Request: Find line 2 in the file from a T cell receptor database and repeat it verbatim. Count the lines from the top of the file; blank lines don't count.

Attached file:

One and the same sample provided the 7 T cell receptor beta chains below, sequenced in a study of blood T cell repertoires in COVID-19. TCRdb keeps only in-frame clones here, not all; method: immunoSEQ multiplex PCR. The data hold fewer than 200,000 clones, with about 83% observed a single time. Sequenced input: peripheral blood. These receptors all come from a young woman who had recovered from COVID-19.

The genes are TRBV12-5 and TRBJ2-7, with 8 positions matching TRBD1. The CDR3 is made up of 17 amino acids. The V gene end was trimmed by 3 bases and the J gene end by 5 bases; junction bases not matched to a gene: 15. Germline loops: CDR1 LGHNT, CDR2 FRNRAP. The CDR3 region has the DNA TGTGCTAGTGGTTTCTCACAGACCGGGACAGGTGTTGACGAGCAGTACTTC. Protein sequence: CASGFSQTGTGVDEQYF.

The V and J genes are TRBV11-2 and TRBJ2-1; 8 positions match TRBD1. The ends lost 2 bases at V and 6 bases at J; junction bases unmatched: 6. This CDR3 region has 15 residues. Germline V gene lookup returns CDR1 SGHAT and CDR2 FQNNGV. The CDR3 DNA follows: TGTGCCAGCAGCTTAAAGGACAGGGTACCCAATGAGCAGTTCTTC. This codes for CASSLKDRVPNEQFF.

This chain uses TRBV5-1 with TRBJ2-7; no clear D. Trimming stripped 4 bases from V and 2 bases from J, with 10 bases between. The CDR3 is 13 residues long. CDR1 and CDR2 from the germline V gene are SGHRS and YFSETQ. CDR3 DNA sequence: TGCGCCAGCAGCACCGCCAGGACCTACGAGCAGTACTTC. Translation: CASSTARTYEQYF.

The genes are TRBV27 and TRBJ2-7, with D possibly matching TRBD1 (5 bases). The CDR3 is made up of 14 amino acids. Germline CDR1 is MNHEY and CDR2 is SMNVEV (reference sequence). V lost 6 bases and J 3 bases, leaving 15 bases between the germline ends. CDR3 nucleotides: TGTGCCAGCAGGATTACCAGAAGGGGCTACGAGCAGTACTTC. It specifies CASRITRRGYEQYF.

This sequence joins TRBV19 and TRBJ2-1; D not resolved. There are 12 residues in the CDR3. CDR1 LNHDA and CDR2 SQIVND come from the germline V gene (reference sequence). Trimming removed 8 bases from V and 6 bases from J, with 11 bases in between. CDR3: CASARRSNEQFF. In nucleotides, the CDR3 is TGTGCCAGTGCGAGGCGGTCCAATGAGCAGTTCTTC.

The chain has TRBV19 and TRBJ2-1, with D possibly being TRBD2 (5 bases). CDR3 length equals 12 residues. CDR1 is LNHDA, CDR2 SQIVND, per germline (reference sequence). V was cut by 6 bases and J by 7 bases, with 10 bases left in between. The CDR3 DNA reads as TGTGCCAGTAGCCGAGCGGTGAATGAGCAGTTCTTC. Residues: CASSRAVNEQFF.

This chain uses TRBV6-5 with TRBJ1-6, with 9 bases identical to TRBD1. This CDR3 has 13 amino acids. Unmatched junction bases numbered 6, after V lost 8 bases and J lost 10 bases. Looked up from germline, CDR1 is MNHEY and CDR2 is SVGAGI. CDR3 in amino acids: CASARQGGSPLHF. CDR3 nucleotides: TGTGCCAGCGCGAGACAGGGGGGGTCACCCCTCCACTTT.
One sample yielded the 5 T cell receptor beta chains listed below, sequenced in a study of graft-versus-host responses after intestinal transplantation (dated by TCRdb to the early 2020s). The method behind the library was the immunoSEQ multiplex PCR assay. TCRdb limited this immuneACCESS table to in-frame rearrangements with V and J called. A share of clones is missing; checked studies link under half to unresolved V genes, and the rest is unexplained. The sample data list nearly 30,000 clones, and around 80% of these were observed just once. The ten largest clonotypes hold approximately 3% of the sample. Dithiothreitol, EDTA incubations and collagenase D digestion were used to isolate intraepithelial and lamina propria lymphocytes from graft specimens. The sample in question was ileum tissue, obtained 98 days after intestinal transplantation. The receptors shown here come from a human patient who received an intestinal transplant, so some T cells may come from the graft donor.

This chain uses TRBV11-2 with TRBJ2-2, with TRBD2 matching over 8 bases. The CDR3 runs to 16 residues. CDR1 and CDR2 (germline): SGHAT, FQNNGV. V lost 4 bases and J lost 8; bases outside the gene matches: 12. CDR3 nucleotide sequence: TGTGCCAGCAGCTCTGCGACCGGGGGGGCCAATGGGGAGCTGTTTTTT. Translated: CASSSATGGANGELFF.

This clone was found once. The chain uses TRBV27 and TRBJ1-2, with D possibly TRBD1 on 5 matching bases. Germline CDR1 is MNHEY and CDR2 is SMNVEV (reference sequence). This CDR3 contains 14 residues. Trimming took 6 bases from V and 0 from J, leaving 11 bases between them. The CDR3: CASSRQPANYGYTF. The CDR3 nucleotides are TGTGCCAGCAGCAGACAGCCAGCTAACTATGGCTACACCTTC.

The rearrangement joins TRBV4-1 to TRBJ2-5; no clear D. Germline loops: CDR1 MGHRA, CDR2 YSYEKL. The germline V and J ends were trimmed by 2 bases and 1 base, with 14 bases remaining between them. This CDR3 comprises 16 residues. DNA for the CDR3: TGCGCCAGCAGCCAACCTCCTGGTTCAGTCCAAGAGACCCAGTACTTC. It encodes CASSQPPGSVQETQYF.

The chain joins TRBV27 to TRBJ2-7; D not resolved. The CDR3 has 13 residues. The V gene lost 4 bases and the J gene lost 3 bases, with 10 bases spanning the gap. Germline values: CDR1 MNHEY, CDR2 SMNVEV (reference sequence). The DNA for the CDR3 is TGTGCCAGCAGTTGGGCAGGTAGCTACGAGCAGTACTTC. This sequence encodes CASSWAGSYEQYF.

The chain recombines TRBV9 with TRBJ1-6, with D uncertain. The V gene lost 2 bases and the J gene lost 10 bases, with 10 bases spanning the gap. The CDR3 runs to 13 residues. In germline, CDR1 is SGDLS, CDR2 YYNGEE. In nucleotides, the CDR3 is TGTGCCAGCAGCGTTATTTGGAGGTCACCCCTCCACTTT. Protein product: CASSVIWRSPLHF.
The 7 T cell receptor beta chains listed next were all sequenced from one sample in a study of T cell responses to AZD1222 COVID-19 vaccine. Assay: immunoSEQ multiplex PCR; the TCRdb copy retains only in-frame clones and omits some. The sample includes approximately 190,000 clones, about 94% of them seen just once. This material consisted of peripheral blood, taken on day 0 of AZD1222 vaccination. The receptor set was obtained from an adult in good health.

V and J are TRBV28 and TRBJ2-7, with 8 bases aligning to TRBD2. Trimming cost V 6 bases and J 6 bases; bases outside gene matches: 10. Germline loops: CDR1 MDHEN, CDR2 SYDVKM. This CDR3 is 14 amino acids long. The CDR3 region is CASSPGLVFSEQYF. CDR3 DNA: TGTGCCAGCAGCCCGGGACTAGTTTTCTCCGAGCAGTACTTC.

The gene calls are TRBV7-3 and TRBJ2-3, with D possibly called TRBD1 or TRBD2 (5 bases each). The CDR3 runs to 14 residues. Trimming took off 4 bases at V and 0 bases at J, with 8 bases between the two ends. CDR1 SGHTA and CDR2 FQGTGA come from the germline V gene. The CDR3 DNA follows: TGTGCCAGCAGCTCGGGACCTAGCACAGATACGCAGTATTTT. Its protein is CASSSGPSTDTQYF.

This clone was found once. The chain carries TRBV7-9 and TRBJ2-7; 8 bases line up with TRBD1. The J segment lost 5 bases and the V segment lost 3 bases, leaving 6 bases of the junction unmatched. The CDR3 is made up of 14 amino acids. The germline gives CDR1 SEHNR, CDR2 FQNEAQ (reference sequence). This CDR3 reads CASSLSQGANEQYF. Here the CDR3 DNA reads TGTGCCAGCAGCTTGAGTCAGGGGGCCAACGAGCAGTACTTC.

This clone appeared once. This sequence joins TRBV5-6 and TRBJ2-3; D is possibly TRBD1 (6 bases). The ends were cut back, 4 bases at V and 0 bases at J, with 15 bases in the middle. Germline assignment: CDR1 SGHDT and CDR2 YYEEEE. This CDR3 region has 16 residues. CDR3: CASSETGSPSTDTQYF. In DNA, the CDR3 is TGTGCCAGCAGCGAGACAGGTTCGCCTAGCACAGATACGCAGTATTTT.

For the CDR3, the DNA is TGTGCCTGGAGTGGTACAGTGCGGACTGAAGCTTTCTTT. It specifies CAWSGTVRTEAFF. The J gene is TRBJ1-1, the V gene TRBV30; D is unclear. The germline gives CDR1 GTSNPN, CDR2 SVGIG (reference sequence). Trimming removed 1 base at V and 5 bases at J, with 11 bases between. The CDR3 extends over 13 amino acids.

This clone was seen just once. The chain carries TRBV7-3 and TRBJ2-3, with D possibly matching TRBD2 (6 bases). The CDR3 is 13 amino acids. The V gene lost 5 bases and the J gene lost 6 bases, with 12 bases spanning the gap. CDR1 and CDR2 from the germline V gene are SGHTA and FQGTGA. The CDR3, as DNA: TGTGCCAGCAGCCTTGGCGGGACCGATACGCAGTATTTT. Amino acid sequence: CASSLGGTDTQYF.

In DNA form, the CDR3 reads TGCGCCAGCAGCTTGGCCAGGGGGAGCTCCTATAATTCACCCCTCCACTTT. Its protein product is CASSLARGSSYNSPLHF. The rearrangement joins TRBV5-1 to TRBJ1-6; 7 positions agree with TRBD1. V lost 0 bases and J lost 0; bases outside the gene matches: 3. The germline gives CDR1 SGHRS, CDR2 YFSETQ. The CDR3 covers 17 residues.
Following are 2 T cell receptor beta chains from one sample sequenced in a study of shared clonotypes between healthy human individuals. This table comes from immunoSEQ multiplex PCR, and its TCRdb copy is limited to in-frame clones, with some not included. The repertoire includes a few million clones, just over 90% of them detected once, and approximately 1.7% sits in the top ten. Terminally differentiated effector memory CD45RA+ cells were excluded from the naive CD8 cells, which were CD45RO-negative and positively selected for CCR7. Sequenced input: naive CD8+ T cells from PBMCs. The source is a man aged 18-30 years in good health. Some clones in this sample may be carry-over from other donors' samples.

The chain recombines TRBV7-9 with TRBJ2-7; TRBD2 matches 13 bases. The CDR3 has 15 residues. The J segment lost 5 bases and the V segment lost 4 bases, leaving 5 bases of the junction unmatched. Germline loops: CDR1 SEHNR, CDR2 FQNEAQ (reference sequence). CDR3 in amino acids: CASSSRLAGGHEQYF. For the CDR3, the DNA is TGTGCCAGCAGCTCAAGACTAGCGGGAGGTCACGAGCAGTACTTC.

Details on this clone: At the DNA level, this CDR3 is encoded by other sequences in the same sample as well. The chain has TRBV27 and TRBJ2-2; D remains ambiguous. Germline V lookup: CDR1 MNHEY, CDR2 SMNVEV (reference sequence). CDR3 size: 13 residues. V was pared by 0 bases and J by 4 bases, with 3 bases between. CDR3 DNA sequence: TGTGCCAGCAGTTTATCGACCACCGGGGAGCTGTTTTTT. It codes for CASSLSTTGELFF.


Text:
The genes are TRBV12-5 and TRBJ2-7, with 8 positions matching TRBD1. The CDR3 is made up of 17 amino acids. The V gene end was trimmed by 3 bases and the J gene end by 5 bases; junction bases not matched to a gene: 15. Germline loops: CDR1 LGHNT, CDR2 FRNRAP. The CDR3 region has the DNA TGTGCTAGTGGTTTCTCACAGACCGGGACAGGTGTTGACGAGCAGTACTTC. Protein sequence: CASGFSQTGTGVDEQYF.